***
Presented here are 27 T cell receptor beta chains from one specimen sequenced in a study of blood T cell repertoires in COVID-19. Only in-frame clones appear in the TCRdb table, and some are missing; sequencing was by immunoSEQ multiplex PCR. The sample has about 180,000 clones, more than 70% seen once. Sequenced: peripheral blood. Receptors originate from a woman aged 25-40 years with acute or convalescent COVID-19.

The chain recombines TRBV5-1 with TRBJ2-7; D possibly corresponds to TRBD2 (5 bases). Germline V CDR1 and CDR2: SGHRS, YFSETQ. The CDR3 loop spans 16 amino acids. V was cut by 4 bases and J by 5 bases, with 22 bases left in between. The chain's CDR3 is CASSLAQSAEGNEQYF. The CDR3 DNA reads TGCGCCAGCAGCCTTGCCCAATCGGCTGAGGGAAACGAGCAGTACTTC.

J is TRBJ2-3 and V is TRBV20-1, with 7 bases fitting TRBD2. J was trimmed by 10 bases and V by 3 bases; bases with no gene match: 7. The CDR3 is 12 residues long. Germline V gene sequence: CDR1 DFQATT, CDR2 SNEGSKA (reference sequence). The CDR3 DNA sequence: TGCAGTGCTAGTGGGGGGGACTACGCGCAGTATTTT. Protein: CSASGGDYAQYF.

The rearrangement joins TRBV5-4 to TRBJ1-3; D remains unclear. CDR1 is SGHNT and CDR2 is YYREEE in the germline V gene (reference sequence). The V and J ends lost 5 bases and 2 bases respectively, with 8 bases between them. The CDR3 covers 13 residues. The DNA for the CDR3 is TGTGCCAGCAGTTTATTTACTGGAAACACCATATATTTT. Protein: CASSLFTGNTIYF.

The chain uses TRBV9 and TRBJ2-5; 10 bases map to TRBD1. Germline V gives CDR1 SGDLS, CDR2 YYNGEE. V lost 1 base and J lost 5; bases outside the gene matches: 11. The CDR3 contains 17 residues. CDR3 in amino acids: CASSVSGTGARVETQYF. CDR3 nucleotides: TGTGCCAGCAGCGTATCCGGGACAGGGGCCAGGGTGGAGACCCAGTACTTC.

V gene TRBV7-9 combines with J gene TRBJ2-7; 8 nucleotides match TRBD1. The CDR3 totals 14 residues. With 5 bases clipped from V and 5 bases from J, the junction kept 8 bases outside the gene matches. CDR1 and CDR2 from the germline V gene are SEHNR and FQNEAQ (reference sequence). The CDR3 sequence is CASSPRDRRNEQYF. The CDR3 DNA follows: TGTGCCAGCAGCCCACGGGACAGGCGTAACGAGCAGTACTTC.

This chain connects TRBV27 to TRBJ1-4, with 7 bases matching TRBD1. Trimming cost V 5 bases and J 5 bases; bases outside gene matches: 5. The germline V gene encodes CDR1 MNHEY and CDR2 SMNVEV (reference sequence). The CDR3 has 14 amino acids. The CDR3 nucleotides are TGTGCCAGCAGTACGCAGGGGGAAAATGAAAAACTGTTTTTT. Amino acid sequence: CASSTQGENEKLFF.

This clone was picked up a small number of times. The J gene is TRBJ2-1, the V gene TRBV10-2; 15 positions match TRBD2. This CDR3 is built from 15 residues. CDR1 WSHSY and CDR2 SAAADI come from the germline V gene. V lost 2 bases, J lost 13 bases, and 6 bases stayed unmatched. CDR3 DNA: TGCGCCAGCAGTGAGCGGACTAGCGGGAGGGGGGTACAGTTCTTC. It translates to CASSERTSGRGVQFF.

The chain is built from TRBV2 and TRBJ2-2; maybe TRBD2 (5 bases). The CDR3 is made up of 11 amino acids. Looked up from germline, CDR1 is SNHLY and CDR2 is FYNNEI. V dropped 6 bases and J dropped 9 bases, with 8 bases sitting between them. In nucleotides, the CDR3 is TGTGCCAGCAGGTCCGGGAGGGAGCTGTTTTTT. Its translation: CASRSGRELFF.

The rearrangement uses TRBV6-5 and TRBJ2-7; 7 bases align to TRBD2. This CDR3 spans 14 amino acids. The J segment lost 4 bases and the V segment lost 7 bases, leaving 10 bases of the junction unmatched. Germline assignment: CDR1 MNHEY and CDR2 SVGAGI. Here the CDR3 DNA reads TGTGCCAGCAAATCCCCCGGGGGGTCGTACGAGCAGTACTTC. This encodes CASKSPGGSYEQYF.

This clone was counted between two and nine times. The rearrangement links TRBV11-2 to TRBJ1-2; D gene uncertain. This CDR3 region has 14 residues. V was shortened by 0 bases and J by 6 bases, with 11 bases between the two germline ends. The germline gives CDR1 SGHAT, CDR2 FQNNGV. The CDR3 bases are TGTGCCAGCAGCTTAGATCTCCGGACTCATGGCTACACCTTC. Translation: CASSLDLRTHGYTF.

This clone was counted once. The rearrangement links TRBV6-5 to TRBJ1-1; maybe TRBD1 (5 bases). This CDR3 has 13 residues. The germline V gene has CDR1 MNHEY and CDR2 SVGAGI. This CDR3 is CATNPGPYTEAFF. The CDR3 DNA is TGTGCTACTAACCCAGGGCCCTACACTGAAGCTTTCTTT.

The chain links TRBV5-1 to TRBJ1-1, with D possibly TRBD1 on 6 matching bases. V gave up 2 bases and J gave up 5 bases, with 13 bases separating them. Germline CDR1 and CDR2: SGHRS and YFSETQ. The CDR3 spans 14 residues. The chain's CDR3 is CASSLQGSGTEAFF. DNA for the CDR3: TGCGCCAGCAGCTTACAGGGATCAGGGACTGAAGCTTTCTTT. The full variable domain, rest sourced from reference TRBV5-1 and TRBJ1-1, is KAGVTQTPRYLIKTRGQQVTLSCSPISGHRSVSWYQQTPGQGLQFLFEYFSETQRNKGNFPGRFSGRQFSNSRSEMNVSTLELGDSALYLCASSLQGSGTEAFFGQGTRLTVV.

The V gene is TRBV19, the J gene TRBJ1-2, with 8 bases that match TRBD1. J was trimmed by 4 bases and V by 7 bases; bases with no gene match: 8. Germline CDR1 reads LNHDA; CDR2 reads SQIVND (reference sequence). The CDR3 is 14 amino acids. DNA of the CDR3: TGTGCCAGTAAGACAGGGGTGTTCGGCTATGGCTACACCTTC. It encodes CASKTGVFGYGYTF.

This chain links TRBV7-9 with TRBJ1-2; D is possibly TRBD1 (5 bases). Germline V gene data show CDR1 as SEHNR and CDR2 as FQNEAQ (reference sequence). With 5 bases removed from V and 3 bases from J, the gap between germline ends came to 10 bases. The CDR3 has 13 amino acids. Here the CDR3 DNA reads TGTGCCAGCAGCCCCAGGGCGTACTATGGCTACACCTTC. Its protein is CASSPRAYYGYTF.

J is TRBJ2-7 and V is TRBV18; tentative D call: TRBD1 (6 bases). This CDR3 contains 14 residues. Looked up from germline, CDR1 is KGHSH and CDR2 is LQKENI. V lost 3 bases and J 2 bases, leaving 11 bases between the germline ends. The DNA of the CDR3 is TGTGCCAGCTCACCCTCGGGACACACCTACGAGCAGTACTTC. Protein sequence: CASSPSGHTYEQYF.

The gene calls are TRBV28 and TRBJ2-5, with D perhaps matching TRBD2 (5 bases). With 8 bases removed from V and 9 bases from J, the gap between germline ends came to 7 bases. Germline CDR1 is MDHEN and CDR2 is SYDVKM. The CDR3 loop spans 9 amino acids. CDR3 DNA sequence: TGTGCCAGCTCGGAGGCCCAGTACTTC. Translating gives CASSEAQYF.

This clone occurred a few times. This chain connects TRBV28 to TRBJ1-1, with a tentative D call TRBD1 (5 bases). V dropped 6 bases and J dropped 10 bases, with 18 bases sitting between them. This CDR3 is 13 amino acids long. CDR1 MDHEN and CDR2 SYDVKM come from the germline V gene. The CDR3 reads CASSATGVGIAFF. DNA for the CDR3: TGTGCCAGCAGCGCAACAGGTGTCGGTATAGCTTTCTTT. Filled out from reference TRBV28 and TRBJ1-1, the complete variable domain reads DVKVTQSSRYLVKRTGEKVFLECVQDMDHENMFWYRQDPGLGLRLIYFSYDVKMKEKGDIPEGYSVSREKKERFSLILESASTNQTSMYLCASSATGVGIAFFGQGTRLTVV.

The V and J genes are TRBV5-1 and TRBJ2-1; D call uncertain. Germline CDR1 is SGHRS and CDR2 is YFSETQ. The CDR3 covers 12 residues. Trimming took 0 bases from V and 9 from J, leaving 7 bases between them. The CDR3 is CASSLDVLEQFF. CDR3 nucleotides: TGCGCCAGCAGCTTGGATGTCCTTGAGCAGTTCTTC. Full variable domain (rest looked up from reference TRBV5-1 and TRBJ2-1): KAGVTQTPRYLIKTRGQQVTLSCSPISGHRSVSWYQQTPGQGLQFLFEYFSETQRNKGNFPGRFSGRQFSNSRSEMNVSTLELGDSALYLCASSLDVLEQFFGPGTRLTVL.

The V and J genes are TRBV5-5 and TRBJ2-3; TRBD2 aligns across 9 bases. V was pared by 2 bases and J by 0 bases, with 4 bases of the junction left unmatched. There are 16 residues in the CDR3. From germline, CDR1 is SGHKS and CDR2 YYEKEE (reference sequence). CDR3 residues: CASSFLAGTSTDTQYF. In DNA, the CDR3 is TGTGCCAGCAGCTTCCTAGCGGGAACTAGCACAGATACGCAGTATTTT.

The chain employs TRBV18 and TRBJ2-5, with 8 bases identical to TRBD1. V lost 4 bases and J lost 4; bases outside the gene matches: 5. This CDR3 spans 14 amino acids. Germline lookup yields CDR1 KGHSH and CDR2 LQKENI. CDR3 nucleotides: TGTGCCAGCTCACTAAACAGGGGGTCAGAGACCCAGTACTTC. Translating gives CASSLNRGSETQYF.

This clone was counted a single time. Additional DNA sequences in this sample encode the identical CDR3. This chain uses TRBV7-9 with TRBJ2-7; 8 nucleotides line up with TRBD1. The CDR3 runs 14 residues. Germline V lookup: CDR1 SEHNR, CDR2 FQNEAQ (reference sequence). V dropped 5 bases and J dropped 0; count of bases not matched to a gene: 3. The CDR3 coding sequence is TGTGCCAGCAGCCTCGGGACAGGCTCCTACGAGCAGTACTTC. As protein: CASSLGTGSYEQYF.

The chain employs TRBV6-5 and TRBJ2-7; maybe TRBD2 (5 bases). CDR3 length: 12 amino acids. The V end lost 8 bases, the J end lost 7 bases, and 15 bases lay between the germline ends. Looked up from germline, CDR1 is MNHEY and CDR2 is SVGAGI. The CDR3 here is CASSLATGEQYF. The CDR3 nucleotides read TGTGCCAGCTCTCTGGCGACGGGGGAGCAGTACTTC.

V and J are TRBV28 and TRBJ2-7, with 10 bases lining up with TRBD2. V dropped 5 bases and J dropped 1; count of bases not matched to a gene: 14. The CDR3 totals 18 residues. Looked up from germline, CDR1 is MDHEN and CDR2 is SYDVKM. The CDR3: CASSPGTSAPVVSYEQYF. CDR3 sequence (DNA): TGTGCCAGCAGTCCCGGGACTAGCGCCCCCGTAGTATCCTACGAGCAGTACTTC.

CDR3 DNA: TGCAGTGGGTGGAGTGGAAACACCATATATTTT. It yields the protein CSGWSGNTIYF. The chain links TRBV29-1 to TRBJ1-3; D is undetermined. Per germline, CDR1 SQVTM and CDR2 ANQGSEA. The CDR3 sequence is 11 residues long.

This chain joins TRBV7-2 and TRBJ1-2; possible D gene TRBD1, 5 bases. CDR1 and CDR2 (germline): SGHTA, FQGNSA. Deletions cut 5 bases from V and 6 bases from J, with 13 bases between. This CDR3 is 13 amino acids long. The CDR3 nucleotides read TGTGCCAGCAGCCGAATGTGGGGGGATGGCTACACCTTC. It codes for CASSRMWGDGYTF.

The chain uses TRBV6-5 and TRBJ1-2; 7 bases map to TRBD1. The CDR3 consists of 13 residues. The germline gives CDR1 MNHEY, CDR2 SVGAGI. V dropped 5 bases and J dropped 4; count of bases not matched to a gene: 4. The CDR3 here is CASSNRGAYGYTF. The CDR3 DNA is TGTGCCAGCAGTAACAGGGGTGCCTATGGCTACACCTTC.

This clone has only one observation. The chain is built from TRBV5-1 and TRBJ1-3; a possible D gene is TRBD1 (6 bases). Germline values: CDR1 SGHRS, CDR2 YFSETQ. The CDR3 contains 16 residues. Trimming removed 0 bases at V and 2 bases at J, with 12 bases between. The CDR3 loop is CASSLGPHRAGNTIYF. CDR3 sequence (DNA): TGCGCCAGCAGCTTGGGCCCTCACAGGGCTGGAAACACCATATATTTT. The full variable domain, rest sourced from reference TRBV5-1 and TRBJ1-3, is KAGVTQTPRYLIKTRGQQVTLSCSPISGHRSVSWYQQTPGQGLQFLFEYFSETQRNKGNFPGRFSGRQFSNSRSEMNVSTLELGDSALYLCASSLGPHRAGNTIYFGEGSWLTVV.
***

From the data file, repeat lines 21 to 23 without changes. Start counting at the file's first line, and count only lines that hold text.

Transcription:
The chain employs TRBV18 and TRBJ2-5, with 8 bases identical to TRBD1. V lost 4 bases and J lost 4; bases outside the gene matches: 5. This CDR3 spans 14 amino acids. Germline lookup yields CDR1 KGHSH and CDR2 LQKENI. CDR3 nucleotides: TGTGCCAGCTCACTAAACAGGGGGTCAGAGACCCAGTACTTC. Translating gives CASSLNRGSETQYF.

This clone was counted a single time. Additional DNA sequences in this sample encode the identical CDR3. This chain uses TRBV7-9 with TRBJ2-7; 8 nucleotides line up with TRBD1. The CDR3 runs 14 residues. Germline V lookup: CDR1 SEHNR, CDR2 FQNEAQ (reference sequence). V dropped 5 bases and J dropped 0; count of bases not matched to a gene: 3. The CDR3 coding sequence is TGTGCCAGCAGCCTCGGGACAGGCTCCTACGAGCAGTACTTC. As protein: CASSLGTGSYEQYF.

The chain employs TRBV6-5 and TRBJ2-7; maybe TRBD2 (5 bases). CDR3 length: 12 amino acids. The V end lost 8 bases, the J end lost 7 bases, and 15 bases lay between the germline ends. Looked up from germline, CDR1 is MNHEY and CDR2 is SVGAGI. The CDR3 here is CASSLATGEQYF. The CDR3 nucleotides read TGTGCCAGCTCTCTGGCGACGGGGGAGCAGTACTTC.